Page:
I would really like to improve my printing technique in the darkroom. I am no where near where guys like Alan Ross or Bruce Barnbaum are at – and I’d really like to be printing at their level with their knowledge.
Any favourite subject matter?
I love beautiful landscapes, & unique patterns. God has given us so much beauty on this planet and I hope to capture a small sampling of it through my work.
You can never use film again. What’s your last roll?
Perish the thought! I really don’t want to answer this question. But if you must know … well … okay … ILFORD HP5+ or Fuji Acros 100.
I like the film base of Acros, ease of exposure and development, high acutance of the film, easy to remove sealing band, easy sealing tab when having finished a roll – the overall engineering of their 120 roll. HP5+ is also easy to expose and process, it provides great prints with good tones. This is the film I recommend to my students because of its ease of handling and versatility in exposure.
Subjects for my last roll of HP5+ could be anything, but especially street scenes, or night-time photography. The Acros 100 would be better for bright landscape days, and wide-angle photographs or where enlargements greater than 11×14 inches would be needed.
I had put the print above (made at a local autumn fair), into the developer after exposing it on my enlarger and then turned around to look at negatives on a light table. I did not realise that light contamination had seeped into the developer tray. After finishing the process, I was very happy to see the result of this: a one-of-a-kind Sabattier print.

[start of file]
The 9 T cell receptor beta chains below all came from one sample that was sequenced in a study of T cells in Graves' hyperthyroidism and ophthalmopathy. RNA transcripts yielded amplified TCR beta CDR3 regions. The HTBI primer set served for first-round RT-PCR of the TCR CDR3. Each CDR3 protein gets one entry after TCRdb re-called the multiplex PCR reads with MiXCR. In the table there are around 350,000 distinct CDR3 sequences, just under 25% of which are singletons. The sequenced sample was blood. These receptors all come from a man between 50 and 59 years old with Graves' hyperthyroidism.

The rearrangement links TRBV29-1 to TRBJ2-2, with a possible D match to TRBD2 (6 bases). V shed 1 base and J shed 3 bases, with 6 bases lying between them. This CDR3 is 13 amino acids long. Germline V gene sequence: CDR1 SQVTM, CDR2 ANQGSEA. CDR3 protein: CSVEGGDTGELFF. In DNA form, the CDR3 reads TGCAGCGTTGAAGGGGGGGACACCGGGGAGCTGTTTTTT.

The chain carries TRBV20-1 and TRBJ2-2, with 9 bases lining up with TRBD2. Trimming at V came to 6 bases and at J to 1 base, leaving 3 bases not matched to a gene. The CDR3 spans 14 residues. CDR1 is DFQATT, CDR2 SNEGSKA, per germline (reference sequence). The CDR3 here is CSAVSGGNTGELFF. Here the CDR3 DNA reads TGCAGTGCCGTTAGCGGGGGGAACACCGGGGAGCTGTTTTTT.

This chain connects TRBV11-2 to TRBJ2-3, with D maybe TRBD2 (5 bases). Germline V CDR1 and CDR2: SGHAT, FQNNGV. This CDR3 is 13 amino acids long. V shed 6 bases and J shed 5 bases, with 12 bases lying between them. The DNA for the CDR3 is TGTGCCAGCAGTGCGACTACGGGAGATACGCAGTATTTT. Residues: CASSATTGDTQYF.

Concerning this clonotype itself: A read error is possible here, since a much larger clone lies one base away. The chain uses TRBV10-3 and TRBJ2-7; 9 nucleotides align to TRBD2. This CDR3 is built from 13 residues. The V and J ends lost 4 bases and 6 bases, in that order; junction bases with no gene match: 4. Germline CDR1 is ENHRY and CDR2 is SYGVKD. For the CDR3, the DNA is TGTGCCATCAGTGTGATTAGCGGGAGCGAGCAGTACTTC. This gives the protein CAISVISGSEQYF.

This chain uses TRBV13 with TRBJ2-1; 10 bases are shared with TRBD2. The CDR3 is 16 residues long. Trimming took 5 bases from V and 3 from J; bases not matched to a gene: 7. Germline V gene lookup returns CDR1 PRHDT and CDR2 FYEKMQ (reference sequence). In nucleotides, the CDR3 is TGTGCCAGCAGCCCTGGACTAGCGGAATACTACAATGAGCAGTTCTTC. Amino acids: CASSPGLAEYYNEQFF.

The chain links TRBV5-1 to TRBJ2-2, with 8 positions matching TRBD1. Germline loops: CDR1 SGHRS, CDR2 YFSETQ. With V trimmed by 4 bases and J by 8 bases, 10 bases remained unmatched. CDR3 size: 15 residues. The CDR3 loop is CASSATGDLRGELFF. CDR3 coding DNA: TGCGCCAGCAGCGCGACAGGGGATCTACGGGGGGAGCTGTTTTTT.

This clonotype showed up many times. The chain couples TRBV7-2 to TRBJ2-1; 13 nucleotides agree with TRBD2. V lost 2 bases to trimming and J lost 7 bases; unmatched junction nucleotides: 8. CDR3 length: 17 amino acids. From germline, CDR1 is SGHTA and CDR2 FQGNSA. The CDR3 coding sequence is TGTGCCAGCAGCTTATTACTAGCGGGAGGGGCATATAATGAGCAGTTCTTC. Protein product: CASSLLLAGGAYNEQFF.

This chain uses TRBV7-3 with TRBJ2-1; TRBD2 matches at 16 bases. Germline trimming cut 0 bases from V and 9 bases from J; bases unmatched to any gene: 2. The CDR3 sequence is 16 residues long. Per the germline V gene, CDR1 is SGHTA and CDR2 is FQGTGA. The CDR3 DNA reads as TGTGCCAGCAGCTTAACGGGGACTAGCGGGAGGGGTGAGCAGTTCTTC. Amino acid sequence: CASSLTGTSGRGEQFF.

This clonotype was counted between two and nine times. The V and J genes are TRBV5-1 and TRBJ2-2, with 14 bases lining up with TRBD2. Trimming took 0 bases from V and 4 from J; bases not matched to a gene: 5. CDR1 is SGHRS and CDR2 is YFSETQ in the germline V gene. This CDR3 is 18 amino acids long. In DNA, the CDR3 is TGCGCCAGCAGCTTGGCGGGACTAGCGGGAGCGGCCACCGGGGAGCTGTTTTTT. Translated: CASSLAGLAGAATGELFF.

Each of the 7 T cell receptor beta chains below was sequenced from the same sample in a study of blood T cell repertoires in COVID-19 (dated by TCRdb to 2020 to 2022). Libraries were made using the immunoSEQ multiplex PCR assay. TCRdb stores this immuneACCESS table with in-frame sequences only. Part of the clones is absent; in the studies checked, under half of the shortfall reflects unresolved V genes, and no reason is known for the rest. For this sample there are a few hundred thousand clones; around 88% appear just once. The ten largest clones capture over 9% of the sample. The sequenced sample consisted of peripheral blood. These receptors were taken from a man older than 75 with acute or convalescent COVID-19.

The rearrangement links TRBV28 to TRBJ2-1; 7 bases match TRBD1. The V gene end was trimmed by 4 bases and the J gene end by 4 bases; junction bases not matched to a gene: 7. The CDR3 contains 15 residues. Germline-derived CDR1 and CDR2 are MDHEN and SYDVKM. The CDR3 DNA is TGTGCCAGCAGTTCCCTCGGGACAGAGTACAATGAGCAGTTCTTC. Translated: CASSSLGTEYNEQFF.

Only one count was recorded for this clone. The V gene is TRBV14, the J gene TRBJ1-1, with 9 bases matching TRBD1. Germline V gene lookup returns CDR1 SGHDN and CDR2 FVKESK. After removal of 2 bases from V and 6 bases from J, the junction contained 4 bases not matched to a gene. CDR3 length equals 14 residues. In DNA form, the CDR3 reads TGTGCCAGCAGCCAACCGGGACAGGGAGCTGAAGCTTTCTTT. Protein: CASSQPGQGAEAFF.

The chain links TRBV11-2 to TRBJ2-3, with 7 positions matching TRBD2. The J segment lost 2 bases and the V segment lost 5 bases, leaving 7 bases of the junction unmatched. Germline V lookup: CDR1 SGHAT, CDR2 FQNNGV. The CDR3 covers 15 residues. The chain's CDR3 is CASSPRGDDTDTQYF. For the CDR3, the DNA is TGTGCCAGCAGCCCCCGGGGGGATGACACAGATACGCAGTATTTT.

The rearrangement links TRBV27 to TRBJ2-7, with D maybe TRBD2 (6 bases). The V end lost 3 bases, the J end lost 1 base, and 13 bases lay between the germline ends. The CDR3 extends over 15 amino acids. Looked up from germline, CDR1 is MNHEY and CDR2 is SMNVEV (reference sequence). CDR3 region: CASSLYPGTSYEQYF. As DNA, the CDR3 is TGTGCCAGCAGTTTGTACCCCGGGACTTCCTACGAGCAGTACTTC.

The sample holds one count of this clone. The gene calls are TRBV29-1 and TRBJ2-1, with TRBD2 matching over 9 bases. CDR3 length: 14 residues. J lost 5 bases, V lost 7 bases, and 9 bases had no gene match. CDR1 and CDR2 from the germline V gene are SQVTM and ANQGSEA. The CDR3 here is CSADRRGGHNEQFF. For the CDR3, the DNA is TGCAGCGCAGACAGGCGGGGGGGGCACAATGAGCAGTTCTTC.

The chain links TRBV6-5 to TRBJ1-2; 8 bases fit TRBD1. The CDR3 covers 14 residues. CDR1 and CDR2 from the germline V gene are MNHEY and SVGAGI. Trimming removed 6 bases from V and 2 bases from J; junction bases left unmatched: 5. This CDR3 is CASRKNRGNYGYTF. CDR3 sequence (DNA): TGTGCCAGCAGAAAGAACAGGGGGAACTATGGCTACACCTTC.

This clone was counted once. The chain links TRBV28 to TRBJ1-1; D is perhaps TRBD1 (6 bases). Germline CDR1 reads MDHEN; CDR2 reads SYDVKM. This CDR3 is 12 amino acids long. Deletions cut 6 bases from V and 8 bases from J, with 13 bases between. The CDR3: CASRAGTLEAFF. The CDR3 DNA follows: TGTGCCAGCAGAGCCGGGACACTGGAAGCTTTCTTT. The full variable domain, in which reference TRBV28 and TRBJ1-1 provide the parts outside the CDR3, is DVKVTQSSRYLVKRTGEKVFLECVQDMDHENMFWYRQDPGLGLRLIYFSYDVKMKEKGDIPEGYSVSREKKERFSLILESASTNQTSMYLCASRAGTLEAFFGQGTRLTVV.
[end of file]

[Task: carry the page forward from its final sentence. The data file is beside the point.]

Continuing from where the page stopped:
On New Year’s Day I like to start off making my first photographs of the year. It is also a time to reflect that I have come through another year still able to work with film in my artistic practice and look forward to continuing onward into the new year.
This particular wet new year’s day in 2013, I visited Francis King Park with my Toyo 45 A II camera, not far from Victoria, BC. Here I noticed a single apple hanging upon a tree whilst others had fallen. I wonder what metaphor will fit this image?
You have 2 minutes to prepare for an assignment. One camera, one lens, two films and no idea of the subject matter. What do you take with you and why?
Toyo 45 A II & 150mm Schneider lens, two sheets? ILFORD HP5+ & Provia 100, Sekonic L-608 light meter.
HP5+ is a flexible film regarding exposure and easy to process. It gives enough speed for most subjects and since I use a tripod can use slow shutter speeds below 1/60 of a second if needed. On the other hand, Provia gives me the colour option without more colour saturation than necessary.
I was up island (Vancouver Island) with a fellow large-format photographer. It was afternoon and we were heading through a small community called Honeymoon Bay, which had a lot of small stalls where people would sell things throughout the summer months. We visited in autumn as I recall, so had the whole place quietly to ourselves.